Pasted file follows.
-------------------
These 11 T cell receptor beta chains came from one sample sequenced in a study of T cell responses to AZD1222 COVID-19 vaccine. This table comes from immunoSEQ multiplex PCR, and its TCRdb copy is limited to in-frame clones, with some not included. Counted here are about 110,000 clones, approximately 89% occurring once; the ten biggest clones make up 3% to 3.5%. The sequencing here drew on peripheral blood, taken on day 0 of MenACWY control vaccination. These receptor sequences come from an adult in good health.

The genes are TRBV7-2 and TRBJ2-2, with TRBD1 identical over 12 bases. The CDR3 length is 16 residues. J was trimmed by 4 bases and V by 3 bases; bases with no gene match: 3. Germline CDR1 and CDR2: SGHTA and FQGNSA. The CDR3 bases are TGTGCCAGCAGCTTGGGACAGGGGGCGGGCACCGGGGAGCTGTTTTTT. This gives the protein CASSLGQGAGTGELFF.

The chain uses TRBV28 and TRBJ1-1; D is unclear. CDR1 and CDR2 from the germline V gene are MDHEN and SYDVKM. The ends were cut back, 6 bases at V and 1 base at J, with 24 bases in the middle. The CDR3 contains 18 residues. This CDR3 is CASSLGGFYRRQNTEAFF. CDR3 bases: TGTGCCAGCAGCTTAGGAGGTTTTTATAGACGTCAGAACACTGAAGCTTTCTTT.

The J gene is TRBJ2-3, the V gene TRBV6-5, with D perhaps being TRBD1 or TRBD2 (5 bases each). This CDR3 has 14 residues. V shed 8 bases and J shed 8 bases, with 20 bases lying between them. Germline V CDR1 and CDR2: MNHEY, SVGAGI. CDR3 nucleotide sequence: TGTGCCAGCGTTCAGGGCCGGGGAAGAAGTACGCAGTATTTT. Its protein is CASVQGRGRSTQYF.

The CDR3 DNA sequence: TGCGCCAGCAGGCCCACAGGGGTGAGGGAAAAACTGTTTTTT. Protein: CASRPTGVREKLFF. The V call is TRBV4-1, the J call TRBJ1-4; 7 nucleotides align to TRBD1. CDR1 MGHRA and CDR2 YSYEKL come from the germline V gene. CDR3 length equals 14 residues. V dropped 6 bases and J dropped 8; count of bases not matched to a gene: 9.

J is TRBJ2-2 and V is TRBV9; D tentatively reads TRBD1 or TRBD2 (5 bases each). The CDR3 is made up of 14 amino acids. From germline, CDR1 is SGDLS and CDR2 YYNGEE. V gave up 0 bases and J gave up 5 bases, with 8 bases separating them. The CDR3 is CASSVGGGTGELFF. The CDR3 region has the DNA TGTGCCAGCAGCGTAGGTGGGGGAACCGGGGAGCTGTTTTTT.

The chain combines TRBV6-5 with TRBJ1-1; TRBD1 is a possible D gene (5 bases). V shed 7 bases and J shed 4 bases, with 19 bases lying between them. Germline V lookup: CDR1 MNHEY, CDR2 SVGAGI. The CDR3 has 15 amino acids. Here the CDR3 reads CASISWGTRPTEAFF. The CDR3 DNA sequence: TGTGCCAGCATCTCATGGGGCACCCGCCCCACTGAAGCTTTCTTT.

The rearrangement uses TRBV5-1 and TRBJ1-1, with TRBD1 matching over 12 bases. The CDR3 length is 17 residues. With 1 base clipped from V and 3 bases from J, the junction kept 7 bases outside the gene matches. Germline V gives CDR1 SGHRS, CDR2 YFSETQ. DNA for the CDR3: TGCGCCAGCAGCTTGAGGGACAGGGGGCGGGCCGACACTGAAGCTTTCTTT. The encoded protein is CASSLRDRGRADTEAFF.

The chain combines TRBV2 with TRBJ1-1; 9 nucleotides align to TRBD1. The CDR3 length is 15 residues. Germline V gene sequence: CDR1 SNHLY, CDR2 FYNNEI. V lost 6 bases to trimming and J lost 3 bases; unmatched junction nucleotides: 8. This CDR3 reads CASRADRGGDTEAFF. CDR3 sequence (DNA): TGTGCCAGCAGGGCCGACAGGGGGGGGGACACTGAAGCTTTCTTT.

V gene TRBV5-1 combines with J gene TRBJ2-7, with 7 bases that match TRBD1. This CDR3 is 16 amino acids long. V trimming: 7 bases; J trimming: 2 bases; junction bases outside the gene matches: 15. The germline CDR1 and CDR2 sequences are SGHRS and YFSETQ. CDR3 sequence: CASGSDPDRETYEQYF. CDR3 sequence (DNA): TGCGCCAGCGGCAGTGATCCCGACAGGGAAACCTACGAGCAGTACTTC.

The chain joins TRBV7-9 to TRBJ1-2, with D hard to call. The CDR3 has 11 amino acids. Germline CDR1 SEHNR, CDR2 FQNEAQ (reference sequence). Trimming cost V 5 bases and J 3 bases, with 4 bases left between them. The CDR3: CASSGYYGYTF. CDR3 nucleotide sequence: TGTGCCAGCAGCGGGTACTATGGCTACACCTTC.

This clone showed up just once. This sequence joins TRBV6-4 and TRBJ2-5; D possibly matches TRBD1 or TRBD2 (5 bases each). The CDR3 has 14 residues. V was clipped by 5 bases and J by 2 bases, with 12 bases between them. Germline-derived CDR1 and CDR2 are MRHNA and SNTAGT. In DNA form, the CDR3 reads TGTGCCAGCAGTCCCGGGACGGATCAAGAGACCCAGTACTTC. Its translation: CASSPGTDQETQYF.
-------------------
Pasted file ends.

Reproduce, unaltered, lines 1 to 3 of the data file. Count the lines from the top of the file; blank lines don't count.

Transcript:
These 11 T cell receptor beta chains came from one sample sequenced in a study of T cell responses to AZD1222 COVID-19 vaccine. This table comes from immunoSEQ multiplex PCR, and its TCRdb copy is limited to in-frame clones, with some not included. Counted here are about 110,000 clones, approximately 89% occurring once; the ten biggest clones make up 3% to 3.5%. The sequencing here drew on peripheral blood, taken on day 0 of MenACWY control vaccination. These receptor sequences come from an adult in good health.

The genes are TRBV7-2 and TRBJ2-2, with TRBD1 identical over 12 bases. The CDR3 length is 16 residues. J was trimmed by 4 bases and V by 3 bases; bases with no gene match: 3. Germline CDR1 and CDR2: SGHTA and FQGNSA. The CDR3 bases are TGTGCCAGCAGCTTGGGACAGGGGGCGGGCACCGGGGAGCTGTTTTTT. This gives the protein CASSLGQGAGTGELFF.

The chain uses TRBV28 and TRBJ1-1; D is unclear. CDR1 and CDR2 from the germline V gene are MDHEN and SYDVKM. The ends were cut back, 6 bases at V and 1 base at J, with 24 bases in the middle. The CDR3 contains 18 residues. This CDR3 is CASSLGGFYRRQNTEAFF. CDR3 bases: TGTGCCAGCAGCTTAGGAGGTTTTTATAGACGTCAGAACACTGAAGCTTTCTTT.